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Seven Kids Retailers, Inc. v. Ark Road Associates, L.P.

A-6832-01T3 (N.J. Super. App. Div. 2003) (Unpublished)

RELEASES—It is normally to be assumed that a settlement releasing a party is intended to release that party’s partners and successors and assigns.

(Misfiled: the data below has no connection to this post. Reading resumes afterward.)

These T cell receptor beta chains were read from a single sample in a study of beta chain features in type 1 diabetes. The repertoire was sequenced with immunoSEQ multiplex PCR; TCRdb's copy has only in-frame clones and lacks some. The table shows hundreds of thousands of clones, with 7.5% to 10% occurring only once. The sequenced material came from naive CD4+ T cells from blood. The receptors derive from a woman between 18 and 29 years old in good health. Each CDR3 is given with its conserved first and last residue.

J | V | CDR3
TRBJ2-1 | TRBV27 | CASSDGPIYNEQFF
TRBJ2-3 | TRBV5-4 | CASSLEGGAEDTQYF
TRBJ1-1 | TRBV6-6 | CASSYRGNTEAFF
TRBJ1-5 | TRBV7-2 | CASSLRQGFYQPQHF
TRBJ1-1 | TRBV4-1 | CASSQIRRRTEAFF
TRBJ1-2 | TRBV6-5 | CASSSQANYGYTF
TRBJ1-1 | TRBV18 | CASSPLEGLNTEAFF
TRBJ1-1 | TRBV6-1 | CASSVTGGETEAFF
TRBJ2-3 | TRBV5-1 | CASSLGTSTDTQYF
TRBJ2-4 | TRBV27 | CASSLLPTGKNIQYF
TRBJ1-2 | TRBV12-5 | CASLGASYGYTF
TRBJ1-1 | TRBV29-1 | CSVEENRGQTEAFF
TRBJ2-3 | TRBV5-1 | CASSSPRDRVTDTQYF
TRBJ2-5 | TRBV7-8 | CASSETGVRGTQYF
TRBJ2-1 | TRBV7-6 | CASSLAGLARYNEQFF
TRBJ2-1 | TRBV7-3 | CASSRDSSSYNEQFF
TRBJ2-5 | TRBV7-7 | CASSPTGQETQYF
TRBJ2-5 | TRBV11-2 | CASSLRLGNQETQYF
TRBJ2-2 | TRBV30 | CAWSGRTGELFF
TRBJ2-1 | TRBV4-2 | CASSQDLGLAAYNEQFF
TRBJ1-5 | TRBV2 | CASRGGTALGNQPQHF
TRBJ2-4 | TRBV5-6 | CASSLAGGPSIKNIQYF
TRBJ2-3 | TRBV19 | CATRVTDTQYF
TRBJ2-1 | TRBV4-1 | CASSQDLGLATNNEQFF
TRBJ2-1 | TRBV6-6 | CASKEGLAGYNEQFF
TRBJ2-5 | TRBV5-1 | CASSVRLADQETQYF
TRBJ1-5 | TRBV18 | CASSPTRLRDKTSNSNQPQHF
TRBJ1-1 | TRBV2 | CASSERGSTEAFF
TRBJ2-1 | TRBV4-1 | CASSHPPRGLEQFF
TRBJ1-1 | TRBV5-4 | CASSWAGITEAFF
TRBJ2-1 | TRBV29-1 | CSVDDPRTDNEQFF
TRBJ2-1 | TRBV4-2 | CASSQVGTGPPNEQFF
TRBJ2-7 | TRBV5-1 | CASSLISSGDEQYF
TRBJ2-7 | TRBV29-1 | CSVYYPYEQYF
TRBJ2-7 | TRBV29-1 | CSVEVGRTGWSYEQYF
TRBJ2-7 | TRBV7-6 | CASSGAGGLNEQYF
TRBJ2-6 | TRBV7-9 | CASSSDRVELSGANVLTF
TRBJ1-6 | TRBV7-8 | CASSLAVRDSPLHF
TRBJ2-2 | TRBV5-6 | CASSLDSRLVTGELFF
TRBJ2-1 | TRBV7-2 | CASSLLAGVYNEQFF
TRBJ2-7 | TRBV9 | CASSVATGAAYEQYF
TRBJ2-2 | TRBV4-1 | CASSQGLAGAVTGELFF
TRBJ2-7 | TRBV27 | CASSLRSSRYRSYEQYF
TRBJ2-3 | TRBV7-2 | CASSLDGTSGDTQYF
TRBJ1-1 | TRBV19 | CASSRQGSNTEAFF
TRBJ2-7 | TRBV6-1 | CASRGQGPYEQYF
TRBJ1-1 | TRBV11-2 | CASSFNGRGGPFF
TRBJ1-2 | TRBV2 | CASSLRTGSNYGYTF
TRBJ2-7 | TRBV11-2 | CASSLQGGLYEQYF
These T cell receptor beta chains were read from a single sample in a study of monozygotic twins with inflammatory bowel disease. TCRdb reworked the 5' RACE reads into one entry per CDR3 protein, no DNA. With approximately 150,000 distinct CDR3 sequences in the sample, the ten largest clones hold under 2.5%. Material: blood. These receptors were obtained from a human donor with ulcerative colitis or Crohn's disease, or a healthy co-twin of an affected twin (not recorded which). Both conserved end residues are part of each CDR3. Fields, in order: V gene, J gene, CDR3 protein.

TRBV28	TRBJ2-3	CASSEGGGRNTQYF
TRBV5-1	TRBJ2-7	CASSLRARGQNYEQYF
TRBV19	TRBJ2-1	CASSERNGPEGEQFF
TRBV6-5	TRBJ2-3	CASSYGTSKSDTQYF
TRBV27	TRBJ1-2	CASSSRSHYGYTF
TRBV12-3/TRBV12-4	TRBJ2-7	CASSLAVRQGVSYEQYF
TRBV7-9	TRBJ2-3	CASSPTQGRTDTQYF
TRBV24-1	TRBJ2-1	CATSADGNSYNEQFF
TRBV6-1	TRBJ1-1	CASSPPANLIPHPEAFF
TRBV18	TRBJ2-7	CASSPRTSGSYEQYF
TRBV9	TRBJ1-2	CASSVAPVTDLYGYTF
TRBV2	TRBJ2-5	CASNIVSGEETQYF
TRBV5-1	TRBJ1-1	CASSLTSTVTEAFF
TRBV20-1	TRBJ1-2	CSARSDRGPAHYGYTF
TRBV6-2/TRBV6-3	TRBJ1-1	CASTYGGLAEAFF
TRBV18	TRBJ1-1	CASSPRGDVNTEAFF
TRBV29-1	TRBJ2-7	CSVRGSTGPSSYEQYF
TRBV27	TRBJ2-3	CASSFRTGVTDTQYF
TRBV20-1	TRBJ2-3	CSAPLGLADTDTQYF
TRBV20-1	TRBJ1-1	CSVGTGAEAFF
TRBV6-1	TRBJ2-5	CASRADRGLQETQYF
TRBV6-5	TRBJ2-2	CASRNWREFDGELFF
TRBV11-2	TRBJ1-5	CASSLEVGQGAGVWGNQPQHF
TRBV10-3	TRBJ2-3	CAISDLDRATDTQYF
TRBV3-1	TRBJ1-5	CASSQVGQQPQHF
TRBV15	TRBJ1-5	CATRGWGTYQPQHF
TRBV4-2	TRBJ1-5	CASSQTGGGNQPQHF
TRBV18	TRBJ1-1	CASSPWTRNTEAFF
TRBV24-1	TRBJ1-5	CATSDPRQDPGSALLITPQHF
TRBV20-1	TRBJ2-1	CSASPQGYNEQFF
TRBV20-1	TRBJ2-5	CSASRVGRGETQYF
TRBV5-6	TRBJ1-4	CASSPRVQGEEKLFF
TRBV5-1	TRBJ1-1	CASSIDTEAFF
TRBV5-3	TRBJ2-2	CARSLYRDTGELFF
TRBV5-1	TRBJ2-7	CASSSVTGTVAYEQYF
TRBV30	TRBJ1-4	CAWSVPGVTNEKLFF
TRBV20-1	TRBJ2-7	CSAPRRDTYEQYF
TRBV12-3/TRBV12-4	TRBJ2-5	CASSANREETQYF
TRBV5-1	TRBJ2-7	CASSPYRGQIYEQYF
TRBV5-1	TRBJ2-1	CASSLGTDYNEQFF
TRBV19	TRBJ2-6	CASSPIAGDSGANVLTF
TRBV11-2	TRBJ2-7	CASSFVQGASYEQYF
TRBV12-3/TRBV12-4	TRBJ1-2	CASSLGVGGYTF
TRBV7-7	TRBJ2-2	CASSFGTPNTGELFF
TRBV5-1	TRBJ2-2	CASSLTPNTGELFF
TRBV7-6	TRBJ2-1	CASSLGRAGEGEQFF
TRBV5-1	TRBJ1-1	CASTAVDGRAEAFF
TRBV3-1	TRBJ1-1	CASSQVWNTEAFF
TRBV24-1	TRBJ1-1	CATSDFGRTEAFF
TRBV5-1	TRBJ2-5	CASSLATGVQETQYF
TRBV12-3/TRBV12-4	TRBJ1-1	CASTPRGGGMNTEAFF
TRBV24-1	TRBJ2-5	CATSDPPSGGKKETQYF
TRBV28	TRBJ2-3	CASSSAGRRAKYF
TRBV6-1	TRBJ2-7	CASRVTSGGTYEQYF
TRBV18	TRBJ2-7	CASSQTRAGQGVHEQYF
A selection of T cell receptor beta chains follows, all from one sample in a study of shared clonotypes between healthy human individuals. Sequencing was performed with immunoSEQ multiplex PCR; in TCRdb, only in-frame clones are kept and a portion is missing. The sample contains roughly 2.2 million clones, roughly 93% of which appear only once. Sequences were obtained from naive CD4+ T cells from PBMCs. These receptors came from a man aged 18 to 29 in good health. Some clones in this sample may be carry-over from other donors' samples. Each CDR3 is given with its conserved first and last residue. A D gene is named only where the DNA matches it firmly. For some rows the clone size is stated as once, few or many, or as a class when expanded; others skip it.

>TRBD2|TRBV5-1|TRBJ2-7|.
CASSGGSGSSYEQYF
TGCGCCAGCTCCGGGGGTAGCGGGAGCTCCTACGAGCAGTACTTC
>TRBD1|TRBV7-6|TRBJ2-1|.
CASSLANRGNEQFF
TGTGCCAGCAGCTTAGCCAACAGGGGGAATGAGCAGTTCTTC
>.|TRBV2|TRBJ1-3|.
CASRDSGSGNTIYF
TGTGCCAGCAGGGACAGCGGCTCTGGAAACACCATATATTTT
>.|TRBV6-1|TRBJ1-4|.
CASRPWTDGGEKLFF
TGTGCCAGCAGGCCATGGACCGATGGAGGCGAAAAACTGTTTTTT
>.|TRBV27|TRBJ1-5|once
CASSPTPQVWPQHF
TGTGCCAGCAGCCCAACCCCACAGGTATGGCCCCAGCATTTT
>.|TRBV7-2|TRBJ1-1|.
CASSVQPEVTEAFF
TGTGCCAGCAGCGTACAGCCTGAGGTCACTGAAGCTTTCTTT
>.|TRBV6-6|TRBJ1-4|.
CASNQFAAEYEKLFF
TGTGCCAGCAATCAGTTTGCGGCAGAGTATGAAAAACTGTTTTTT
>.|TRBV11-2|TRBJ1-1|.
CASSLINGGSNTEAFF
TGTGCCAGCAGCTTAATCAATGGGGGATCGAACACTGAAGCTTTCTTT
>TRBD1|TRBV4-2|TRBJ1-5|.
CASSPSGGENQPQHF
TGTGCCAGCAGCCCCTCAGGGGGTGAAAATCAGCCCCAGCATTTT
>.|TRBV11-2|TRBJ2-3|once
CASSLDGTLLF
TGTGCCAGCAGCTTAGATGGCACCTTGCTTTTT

A shopping center tenant sued its landlord for a rent abatement under the “major tenant continuous co-tenancy” provisions of its lease. The lease provided for a rent recalculation if a major tenant vacated the premises. A food store vacated the center and was replaced by stores the tenant deemed not to be of the same size, use, scope or quality as the food store. The tenant sued for a rent abatement. At trial, the landlord and tenant entered into a settlement agreement that released the landlord, its successors and assigns, from all claims and causes of action that accrued and/or arose out of events that occurred up to the date the release was signed. The trial judge entered the settlement on the record. The landlord prepared a release that released the landlord (a limited partnership), the landlord’s general partners, and the new owners of the shopping center from liability. The tenant claimed that it did not intend to release the new owners or the landlord’s general partners from liability and refused to sign the release. The landlord then moved to enforce the settlement. The lower court agreed with the landlord that the terms of the settlement on the record clearly intended to release the landlord and its successors or assigns, which would include any new owners of the shopping center. The Appellate Division affirmed. A court may enforce a settlement not reduced to writing if the parties agreed to essential terms. The Court found that the settlement on the record contained the essential terms. The tenant was to receive a payment in exchange for releasing the landlord and its successors from liability up to the date of the settlement. The Court rejected the tenant’s claim that it did not intend to release the landlord’s general partners or any new owners of the shopping center. The Court noted that the tenant knew from the outset of the case that the landlord was a limited partnership. Given the fact that general partners are jointly and severally liable for the acts of the limited partnership, the Court found the tenant’s argument to be absurd when it claimed that it intended to release the partnership but not the individual partners. It also found that any new owners of the shopping center were the landlord’s “successors and/or assigns” and were to be released from liability under the terms of the settlement.


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